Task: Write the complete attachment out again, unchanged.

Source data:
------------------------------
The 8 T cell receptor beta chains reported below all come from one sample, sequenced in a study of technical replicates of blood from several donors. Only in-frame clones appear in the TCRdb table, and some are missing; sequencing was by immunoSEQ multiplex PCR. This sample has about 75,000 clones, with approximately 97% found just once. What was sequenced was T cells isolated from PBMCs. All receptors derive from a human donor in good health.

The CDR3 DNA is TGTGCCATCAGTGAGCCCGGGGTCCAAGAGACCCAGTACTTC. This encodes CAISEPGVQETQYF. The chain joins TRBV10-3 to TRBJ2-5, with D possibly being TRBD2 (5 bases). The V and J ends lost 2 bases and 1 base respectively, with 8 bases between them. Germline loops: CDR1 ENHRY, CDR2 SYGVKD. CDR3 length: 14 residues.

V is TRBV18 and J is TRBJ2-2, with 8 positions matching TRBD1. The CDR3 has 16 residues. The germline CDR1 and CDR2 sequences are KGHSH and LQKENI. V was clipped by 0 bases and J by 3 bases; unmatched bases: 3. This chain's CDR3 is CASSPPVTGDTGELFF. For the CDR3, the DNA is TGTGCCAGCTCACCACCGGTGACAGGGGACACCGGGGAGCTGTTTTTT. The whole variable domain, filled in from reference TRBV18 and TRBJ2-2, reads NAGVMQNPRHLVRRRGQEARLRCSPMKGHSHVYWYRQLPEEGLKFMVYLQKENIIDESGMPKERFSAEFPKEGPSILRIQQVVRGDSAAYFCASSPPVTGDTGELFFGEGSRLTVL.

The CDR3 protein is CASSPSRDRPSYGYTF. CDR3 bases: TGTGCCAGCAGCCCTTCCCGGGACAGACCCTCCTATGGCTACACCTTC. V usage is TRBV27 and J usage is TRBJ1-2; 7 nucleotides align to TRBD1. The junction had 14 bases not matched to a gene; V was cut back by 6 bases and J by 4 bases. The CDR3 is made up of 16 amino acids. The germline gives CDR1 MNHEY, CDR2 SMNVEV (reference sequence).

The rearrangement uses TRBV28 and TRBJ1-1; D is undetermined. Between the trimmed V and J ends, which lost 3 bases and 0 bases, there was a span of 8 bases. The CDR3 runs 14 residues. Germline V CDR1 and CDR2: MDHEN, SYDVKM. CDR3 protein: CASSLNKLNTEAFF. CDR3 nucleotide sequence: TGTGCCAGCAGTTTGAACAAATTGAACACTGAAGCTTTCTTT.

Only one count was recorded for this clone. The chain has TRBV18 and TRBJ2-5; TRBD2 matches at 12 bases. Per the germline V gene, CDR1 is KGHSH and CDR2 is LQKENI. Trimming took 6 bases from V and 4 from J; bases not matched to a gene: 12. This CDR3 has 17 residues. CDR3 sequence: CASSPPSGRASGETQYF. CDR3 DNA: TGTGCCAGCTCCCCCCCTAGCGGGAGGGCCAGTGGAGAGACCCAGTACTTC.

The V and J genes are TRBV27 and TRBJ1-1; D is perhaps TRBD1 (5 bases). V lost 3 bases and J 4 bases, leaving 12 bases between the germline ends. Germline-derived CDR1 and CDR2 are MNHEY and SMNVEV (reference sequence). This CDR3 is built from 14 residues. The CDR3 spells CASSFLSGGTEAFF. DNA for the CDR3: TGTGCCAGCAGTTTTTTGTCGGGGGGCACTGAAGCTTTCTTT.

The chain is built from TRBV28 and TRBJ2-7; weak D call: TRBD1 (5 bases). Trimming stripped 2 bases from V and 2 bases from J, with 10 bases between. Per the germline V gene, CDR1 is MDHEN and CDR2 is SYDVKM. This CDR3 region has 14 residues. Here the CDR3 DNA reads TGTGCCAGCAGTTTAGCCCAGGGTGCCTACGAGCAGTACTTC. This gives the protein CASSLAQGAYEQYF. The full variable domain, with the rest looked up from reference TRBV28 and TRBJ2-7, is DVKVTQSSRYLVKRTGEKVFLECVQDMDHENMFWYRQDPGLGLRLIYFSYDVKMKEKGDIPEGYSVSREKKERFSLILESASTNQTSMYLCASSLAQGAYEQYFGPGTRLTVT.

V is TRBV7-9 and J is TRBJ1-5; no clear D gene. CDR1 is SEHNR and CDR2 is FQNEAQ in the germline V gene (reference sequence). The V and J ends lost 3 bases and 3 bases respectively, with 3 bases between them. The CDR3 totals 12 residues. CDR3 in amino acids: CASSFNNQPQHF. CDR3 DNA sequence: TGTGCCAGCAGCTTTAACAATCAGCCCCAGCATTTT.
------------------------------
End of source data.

The 8 T cell receptor beta chains reported below all come from one sample, sequenced in a study of technical replicates of blood from several donors. Only in-frame clones appear in the TCRdb table, and some are missing; sequencing was by immunoSEQ multiplex PCR. This sample has about 75,000 clones, with approximately 97% found just once. What was sequenced was T cells isolated from PBMCs. All receptors derive from a human donor in good health.

The CDR3 DNA is TGTGCCATCAGTGAGCCCGGGGTCCAAGAGACCCAGTACTTC. This encodes CAISEPGVQETQYF. The chain joins TRBV10-3 to TRBJ2-5, with D possibly being TRBD2 (5 bases). The V and J ends lost 2 bases and 1 base respectively, with 8 bases between them. Germline loops: CDR1 ENHRY, CDR2 SYGVKD. CDR3 length: 14 residues.

V is TRBV18 and J is TRBJ2-2, with 8 positions matching TRBD1. The CDR3 has 16 residues. The germline CDR1 and CDR2 sequences are KGHSH and LQKENI. V was clipped by 0 bases and J by 3 bases; unmatched bases: 3. This chain's CDR3 is CASSPPVTGDTGELFF. For the CDR3, the DNA is TGTGCCAGCTCACCACCGGTGACAGGGGACACCGGGGAGCTGTTTTTT. The whole variable domain, filled in from reference TRBV18 and TRBJ2-2, reads NAGVMQNPRHLVRRRGQEARLRCSPMKGHSHVYWYRQLPEEGLKFMVYLQKENIIDESGMPKERFSAEFPKEGPSILRIQQVVRGDSAAYFCASSPPVTGDTGELFFGEGSRLTVL.

The CDR3 protein is CASSPSRDRPSYGYTF. CDR3 bases: TGTGCCAGCAGCCCTTCCCGGGACAGACCCTCCTATGGCTACACCTTC. V usage is TRBV27 and J usage is TRBJ1-2; 7 nucleotides align to TRBD1. The junction had 14 bases not matched to a gene; V was cut back by 6 bases and J by 4 bases. The CDR3 is made up of 16 amino acids. The germline gives CDR1 MNHEY, CDR2 SMNVEV (reference sequence).

The rearrangement uses TRBV28 and TRBJ1-1; D is undetermined. Between the trimmed V and J ends, which lost 3 bases and 0 bases, there was a span of 8 bases. The CDR3 runs 14 residues. Germline V CDR1 and CDR2: MDHEN, SYDVKM. CDR3 protein: CASSLNKLNTEAFF. CDR3 nucleotide sequence: TGTGCCAGCAGTTTGAACAAATTGAACACTGAAGCTTTCTTT.

Only one count was recorded for this clone. The chain has TRBV18 and TRBJ2-5; TRBD2 matches at 12 bases. Per the germline V gene, CDR1 is KGHSH and CDR2 is LQKENI. Trimming took 6 bases from V and 4 from J; bases not matched to a gene: 12. This CDR3 has 17 residues. CDR3 sequence: CASSPPSGRASGETQYF. CDR3 DNA: TGTGCCAGCTCCCCCCCTAGCGGGAGGGCCAGTGGAGAGACCCAGTACTTC.

The V and J genes are TRBV27 and TRBJ1-1; D is perhaps TRBD1 (5 bases). V lost 3 bases and J 4 bases, leaving 12 bases between the germline ends. Germline-derived CDR1 and CDR2 are MNHEY and SMNVEV (reference sequence). This CDR3 is built from 14 residues. The CDR3 spells CASSFLSGGTEAFF. DNA for the CDR3: TGTGCCAGCAGTTTTTTGTCGGGGGGCACTGAAGCTTTCTTT.

The chain is built from TRBV28 and TRBJ2-7; weak D call: TRBD1 (5 bases). Trimming stripped 2 bases from V and 2 bases from J, with 10 bases between. Per the germline V gene, CDR1 is MDHEN and CDR2 is SYDVKM. This CDR3 region has 14 residues. Here the CDR3 DNA reads TGTGCCAGCAGTTTAGCCCAGGGTGCCTACGAGCAGTACTTC. This gives the protein CASSLAQGAYEQYF. The full variable domain, with the rest looked up from reference TRBV28 and TRBJ2-7, is DVKVTQSSRYLVKRTGEKVFLECVQDMDHENMFWYRQDPGLGLRLIYFSYDVKMKEKGDIPEGYSVSREKKERFSLILESASTNQTSMYLCASSLAQGAYEQYFGPGTRLTVT.

V is TRBV7-9 and J is TRBJ1-5; no clear D gene. CDR1 is SEHNR and CDR2 is FQNEAQ in the germline V gene (reference sequence). The V and J ends lost 3 bases and 3 bases respectively, with 3 bases between them. The CDR3 totals 12 residues. CDR3 in amino acids: CASSFNNQPQHF. CDR3 DNA sequence: TGTGCCAGCAGCTTTAACAATCAGCCCCAGCATTTT.